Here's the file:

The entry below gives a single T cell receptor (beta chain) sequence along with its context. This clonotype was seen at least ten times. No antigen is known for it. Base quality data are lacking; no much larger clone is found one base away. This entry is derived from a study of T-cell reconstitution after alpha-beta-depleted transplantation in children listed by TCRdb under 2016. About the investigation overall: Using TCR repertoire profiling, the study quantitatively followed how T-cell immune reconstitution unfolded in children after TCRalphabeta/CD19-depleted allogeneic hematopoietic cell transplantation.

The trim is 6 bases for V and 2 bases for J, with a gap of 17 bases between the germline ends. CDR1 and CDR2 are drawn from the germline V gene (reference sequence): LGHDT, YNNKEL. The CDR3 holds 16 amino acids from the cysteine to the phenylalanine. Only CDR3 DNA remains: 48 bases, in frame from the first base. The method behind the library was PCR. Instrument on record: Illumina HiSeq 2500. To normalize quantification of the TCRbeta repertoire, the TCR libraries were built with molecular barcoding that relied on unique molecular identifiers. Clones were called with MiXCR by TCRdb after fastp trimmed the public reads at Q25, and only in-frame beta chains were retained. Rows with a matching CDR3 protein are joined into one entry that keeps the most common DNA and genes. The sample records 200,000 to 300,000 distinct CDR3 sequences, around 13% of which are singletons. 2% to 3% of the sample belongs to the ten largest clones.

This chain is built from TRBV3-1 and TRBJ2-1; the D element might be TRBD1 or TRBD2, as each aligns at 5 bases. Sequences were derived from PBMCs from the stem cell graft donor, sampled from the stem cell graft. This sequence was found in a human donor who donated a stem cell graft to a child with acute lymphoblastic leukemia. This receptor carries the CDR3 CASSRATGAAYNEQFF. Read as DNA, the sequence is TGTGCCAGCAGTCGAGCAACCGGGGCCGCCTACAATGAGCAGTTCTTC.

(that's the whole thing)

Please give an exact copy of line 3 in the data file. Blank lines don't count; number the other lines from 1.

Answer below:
This chain is built from TRBV3-1 and TRBJ2-1; the D element might be TRBD1 or TRBD2, as each aligns at 5 bases. Sequences were derived from PBMCs from the stem cell graft donor, sampled from the stem cell graft. This sequence was found in a human donor who donated a stem cell graft to a child with acute lymphoblastic leukemia. This receptor carries the CDR3 CASSRATGAAYNEQFF. Read as DNA, the sequence is TGTGCCAGCAGTCGAGCAACCGGGGCCGCCTACAATGAGCAGTTCTTC.